The role of a news network is to report accurately and honestly, not to give their preferred candidate advice on how to handle a debate question. This is exactly what CNN’s leftist hosts did during both New Day and Newsroom on Thursday.
The network gave Democratic nominee Joe Biden six different ways of dodging the question. CNN’s senior political analyst John Avlon, for example, proposed not striking back because “the problem with wrestling with a pig is that you get dirty and the pig likes it.”
It seems almost certain that Hunter Biden will be brought up in tonight’s debate, if not by NBC News moderator Kristen Welker then by President Trump. Rather than cover a potential scandal and conflict of interest of a presidential candidate, CNN and other leftist networks have either ignored the story, or unsuccessfully attempted to discredited it. Instead, anchors helped the Biden campaign strategize over how the former Vice President should dismiss the topic.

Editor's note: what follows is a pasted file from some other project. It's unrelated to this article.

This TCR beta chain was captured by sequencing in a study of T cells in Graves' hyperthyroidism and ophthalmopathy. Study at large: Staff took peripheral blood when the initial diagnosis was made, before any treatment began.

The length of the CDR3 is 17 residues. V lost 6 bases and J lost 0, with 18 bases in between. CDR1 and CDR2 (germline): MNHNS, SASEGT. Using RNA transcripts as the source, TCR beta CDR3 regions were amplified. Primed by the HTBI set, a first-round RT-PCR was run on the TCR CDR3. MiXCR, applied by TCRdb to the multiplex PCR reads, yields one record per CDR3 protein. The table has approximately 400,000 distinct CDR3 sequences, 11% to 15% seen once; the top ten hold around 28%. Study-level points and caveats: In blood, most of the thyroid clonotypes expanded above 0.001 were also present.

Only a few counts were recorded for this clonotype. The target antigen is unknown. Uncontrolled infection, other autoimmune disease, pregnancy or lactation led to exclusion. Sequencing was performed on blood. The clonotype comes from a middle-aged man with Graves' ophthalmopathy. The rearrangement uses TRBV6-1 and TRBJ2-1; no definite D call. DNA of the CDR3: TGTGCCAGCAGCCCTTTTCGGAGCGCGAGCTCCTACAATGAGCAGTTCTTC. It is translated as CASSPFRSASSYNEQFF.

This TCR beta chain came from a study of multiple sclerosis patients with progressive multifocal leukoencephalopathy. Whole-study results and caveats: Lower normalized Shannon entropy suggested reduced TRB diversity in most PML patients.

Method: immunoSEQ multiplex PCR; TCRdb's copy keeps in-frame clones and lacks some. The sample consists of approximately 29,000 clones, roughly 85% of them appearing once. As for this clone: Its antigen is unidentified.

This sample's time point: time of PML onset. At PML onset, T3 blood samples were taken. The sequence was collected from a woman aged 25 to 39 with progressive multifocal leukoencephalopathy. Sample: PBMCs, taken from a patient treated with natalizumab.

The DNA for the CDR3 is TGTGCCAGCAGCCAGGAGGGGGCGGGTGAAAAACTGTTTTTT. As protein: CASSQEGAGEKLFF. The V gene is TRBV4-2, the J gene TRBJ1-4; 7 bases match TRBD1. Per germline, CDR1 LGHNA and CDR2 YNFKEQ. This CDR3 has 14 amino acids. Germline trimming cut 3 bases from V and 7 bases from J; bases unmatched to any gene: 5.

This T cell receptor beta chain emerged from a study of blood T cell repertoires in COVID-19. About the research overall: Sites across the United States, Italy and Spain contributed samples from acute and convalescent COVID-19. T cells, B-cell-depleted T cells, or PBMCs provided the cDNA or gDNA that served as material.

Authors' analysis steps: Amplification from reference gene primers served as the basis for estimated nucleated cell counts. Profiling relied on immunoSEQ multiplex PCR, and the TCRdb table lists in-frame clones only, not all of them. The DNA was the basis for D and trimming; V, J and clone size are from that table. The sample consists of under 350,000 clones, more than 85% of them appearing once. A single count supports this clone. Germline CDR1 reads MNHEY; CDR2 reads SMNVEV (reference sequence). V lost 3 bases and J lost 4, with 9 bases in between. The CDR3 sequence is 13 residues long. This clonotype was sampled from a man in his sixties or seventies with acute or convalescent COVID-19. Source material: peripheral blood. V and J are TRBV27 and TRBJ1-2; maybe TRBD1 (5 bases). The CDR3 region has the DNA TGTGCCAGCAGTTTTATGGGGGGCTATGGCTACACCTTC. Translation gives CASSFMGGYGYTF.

During the 6:00 a.m. ET hour of New Day, CNN political commentator Errol Louis recommended Biden argue that: “it’s not because of corruption, it’s because the guy has had personal problems that a lot of Americans can relate to.” This is the defense Biden used during the first debate.
During the 8:00 a.m. ET hour, David Axelrod, a former Obama official, encouraged the former Vice President to just dismiss the charges because they are “based on dubious information.” This ignores recent information that reveals the FBI did have the laptop.
Finally, CNN partisan hack John Avlon and USA Today Washington bureau chief Susan Page were brought onto CNN Newsroom in the 9:00 a.m. ET hour to fully counsel the Biden camp. Avlon attacked the President and recommended Biden do the same: “…President Trump has a secret Beijing bank account and has it during the last election.” Later, Page, who was the moderator of the vice presidential debate, suggested: “What he has declined to do is turn it around and talk about the President’s children and their business interest.”